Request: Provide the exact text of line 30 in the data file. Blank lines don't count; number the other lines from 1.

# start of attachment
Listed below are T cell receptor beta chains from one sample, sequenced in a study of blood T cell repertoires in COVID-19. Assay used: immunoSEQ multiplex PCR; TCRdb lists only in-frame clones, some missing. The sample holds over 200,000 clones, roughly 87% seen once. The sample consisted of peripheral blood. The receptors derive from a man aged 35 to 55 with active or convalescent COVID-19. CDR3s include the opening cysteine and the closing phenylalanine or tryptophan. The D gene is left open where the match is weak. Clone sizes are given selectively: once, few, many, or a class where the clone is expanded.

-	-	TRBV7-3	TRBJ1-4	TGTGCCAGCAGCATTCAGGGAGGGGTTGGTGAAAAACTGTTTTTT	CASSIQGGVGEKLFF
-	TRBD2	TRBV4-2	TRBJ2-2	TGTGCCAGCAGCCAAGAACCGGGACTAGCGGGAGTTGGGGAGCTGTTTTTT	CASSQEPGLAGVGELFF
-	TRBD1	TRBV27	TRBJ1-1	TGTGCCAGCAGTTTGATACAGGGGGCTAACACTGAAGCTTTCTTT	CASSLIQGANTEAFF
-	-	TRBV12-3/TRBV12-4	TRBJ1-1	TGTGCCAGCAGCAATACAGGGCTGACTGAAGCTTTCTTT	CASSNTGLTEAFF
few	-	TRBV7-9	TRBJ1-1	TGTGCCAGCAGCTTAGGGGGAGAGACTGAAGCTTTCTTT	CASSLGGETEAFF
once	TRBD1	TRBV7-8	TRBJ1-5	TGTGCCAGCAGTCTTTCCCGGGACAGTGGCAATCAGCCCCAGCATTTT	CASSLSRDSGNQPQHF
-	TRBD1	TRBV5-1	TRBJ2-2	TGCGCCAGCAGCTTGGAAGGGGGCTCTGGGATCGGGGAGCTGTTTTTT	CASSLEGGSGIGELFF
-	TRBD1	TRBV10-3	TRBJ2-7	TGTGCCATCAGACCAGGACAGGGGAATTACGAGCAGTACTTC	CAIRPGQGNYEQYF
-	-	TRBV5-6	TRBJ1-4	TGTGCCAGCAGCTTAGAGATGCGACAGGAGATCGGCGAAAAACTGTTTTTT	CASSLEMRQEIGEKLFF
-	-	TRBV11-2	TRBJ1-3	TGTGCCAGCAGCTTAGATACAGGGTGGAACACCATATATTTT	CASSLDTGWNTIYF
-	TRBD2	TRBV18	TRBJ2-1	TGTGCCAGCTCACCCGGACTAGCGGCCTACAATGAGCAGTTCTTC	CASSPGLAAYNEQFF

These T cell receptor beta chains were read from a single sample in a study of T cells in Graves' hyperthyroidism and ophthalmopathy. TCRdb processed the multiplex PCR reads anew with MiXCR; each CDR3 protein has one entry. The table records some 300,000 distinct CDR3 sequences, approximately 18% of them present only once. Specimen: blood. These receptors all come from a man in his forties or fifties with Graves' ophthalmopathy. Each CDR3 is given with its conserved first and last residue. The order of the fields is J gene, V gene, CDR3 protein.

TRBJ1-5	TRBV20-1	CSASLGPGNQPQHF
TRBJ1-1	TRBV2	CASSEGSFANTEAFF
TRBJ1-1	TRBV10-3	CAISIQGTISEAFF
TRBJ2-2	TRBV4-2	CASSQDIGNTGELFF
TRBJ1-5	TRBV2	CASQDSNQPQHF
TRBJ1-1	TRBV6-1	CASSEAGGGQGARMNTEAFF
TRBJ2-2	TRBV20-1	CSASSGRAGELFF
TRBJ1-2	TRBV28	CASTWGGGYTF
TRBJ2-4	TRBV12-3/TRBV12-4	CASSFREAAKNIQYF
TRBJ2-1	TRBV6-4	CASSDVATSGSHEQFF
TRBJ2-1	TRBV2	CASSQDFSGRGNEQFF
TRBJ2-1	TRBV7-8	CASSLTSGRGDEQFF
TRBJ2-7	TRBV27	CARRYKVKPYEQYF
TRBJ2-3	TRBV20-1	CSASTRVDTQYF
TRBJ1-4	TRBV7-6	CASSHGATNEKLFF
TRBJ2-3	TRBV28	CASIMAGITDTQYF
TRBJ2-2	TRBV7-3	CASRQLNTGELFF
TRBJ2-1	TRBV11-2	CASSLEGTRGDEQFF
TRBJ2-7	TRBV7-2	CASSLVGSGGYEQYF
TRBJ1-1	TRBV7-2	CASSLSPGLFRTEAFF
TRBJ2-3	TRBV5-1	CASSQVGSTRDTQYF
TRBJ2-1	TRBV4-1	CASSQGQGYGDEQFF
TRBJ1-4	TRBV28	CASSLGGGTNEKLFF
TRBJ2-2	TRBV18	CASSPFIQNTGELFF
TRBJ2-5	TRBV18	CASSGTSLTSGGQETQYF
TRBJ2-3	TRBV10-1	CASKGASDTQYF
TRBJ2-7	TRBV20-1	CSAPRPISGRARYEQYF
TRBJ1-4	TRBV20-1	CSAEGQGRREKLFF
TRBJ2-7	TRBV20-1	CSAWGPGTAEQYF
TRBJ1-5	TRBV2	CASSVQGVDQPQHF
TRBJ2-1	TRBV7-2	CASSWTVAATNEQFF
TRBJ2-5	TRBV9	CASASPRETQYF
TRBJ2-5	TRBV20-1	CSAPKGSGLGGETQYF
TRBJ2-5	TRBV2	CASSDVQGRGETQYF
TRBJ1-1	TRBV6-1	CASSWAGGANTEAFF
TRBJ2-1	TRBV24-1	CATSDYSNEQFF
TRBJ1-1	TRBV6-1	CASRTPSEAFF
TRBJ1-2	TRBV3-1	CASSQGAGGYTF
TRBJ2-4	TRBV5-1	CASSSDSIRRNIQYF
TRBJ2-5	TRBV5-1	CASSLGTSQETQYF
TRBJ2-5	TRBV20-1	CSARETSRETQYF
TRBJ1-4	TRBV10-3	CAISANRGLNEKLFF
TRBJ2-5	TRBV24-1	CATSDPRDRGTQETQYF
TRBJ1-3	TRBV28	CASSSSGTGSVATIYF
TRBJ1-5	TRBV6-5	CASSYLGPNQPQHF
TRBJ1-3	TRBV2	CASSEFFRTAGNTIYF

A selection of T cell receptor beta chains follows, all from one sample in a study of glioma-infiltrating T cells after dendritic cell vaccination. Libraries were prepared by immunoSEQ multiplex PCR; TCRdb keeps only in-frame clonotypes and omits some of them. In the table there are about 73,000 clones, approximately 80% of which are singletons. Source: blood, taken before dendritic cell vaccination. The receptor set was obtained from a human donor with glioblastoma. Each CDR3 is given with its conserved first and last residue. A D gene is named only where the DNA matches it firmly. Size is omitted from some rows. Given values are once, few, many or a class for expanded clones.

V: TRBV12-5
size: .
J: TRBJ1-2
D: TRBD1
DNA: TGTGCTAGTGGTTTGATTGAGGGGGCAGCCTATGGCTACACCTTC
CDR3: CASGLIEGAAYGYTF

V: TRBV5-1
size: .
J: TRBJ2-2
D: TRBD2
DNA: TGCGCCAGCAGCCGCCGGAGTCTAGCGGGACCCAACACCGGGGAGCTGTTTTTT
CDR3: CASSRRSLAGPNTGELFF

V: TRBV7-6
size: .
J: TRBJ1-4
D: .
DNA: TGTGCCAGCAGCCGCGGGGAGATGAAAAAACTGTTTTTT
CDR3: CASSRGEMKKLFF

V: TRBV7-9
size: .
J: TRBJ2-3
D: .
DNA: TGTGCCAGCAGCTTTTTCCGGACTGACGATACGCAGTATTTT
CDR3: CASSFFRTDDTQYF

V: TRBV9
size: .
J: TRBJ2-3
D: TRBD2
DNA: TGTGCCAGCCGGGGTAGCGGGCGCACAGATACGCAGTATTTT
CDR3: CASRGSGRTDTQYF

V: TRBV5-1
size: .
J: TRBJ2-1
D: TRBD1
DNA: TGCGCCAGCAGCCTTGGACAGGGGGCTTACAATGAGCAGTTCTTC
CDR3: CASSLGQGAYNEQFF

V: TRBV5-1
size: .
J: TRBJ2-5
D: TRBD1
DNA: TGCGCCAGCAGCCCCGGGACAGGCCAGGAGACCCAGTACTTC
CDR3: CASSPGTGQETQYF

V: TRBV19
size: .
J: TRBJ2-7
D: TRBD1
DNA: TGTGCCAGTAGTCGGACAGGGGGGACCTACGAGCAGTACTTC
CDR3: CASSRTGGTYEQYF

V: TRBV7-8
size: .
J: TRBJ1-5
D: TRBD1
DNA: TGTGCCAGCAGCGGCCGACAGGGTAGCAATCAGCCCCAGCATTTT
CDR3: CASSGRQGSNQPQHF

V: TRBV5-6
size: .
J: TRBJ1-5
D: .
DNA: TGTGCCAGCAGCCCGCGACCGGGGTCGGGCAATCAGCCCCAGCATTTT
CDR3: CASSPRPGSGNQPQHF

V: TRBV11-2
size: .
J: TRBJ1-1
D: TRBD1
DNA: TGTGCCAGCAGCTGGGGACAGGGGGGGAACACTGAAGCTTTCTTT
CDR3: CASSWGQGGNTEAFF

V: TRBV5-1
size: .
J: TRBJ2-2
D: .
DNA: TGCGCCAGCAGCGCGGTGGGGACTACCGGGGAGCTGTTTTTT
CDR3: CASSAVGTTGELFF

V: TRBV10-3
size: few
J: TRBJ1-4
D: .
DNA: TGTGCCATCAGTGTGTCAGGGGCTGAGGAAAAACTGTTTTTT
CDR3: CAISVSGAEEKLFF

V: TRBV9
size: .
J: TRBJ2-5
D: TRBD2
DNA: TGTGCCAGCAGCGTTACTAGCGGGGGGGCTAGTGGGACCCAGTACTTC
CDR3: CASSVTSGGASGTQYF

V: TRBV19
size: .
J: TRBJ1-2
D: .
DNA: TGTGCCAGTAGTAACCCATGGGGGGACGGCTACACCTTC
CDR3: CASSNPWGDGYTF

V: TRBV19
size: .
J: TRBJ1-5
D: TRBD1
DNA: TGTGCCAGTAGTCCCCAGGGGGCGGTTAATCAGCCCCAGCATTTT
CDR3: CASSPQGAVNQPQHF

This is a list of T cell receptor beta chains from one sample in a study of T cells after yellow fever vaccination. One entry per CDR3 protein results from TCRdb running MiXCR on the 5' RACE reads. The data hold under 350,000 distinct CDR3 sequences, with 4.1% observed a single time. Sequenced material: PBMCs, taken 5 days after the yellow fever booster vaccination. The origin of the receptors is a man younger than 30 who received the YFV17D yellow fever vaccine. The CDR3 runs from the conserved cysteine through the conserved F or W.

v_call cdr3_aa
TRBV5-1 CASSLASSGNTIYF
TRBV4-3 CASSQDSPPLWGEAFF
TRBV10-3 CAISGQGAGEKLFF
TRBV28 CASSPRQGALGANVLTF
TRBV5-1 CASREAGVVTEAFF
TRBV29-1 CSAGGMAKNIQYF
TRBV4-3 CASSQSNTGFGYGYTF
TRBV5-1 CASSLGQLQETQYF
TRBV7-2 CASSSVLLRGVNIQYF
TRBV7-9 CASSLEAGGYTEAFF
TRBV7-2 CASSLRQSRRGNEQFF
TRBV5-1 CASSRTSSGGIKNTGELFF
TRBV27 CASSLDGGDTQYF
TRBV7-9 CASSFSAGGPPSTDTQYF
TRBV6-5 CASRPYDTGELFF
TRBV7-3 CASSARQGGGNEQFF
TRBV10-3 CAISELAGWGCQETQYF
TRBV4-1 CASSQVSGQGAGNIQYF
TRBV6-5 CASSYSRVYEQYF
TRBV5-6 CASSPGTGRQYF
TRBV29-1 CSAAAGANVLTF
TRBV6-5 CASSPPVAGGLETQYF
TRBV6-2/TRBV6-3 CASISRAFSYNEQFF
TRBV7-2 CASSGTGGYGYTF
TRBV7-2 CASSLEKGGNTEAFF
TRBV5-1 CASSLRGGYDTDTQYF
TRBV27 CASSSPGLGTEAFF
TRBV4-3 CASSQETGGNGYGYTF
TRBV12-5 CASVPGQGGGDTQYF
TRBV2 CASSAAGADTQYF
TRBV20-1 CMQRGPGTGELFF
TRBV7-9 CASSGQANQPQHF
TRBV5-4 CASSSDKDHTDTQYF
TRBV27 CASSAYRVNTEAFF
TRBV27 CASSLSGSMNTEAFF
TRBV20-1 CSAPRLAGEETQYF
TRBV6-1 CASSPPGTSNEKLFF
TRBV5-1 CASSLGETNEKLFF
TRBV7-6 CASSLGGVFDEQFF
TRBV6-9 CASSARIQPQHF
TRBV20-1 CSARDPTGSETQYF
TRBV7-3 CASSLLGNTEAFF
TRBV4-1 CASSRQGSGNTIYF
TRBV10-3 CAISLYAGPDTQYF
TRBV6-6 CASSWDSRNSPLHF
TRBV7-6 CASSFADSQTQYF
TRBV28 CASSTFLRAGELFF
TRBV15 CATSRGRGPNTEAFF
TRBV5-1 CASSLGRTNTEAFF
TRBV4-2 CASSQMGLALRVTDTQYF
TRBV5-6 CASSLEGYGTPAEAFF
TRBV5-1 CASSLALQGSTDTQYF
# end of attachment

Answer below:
TRBJ2-2	TRBV7-3	CASRQLNTGELFF